An Unconference is a participant-driven meeting. This methodology is suitable for any subject but is particularly important for subjects that require creativity and innovation. The sincere sharing of knowledge requires that participants feel comfortable and at ease. This is why, in terms of logistics, it is very important to have an adequate, comfortable and hospitable space for the sessions and the interaction. An ideal space contributes to a better flow of the sessions, the discussions and connections that are created. Within this ideal space, other conditions play an important role, such as readily available snacks and refreshments.
While all kinds of conferences usually aim to share ideas and knowledge, not all give room for substantive interaction between participants to allow the creation of new knowledge and the unleashing of ideas.
From the very beginnings of what we now call UnConference, one of its traits and a central element to the concept remains the same and fairly simple: the participants are not mere listeners; they can also actively engage in the discussions, bring in their own input and most importantly interact with each other in a peer-to-peer dynamic. This methodology reflects the emerging modes of governance that embrace diversity and interdependence of interests through authentic dialogue, particularly useful in approaching the more complex issues that arise in the Information Age. Authentic dialogue can encourage reciprocity, new relationships and creativity, in turn creating shared identities, new heuristics, and innovation.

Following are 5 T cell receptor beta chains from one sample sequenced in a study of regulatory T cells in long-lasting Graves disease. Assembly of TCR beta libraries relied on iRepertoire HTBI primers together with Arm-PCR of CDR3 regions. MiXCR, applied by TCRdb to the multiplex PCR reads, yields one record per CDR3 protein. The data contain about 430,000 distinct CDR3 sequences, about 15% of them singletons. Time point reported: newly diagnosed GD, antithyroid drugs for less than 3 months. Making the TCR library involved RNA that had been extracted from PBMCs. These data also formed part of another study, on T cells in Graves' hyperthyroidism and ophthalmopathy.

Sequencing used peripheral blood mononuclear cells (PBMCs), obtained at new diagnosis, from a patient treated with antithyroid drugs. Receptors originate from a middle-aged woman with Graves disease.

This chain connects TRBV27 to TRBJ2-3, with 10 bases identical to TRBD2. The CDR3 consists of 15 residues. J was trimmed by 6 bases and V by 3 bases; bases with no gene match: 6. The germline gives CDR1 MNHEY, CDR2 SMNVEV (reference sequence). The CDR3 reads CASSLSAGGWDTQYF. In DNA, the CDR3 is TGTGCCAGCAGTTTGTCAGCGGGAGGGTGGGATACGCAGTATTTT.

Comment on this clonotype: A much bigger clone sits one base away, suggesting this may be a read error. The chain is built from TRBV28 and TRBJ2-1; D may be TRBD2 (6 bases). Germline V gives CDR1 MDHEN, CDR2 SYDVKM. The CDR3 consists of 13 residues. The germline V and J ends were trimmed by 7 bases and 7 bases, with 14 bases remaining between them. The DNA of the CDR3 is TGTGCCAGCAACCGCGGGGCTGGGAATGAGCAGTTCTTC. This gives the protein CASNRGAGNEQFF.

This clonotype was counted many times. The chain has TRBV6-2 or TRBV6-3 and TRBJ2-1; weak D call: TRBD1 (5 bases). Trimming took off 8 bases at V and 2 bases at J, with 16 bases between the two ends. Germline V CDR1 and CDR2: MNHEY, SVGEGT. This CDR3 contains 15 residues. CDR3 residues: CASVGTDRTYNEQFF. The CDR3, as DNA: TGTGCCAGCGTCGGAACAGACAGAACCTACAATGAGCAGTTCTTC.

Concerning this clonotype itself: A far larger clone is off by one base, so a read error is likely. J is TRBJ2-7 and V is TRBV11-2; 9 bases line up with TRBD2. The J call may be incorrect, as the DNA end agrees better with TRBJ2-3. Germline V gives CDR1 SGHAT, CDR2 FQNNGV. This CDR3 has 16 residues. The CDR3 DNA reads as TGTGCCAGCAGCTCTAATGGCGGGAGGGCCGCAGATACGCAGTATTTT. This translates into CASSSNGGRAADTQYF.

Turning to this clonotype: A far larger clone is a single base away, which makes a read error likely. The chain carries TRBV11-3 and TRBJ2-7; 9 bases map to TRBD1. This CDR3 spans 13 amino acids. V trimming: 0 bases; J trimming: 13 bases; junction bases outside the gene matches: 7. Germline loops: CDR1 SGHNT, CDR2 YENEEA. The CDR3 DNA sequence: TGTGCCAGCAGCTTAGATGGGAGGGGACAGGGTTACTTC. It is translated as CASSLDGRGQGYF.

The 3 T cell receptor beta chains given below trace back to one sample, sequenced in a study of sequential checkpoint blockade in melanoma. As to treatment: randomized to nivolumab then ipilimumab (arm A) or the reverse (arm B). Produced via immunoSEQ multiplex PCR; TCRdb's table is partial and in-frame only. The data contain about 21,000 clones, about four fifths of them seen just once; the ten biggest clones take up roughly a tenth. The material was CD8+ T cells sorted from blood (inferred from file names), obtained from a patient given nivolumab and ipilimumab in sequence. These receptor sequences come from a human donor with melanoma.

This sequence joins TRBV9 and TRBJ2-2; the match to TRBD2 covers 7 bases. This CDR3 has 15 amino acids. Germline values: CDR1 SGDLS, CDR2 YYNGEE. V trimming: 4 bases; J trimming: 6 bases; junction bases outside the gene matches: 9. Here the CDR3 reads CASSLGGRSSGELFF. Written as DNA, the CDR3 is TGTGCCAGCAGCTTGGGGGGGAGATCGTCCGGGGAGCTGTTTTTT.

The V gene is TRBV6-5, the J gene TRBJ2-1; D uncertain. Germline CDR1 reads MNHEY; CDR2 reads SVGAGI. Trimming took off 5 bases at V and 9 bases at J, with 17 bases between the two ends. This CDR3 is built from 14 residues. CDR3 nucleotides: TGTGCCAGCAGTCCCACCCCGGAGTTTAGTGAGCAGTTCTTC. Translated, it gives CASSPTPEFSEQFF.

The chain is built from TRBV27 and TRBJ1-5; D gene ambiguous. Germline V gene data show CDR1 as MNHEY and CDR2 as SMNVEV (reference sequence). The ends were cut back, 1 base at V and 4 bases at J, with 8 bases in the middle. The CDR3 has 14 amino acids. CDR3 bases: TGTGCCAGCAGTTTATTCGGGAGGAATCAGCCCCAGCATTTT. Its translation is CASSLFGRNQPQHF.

The theory and practice of UnConference aims to create room for this interaction, based on the premise that great ideas emerge when people are given the room to interact and meaningfully engage. Admittedly, important decisions, partnerships and innovative ideas are often born not during a conference keynote speech but during breaks and corridor talks. The UnConference framework maximises the potential of “corridor chat” and allows for the creation of connections and interactions that unleash ideas and actions.
While in conventional conferences the agenda is decided in advance and cannot be modified, for the UnConference, the agenda is decided just before the start of the event and can be altered along the way; it is developed by the participants themselves, who are invited to suggest sessions and fit them into the schedule. Topics can be suggested some days before the conference through different online platforms such as Wiki.
During the event, different sessions take place simultaneously: smaller discussions, workshops, mini-presentations etc. The person who suggests a topic will introduce it and then explain why they are interested in talking about it. The participants decide themselves which sessions they will attend and if they feel that their session is no longer interesting, they can move at any moment to a different session, or take a break, all resumed in the “two feet rule” that suggests that everyone at any point can take their two feet and move to a different setting.
Crucial for the success of an UnConference is the presence of a strong facilitator: the facilitator takes responsibility of welcoming the participants, explaining the methodology, and smoothly coordinating the day’s activities.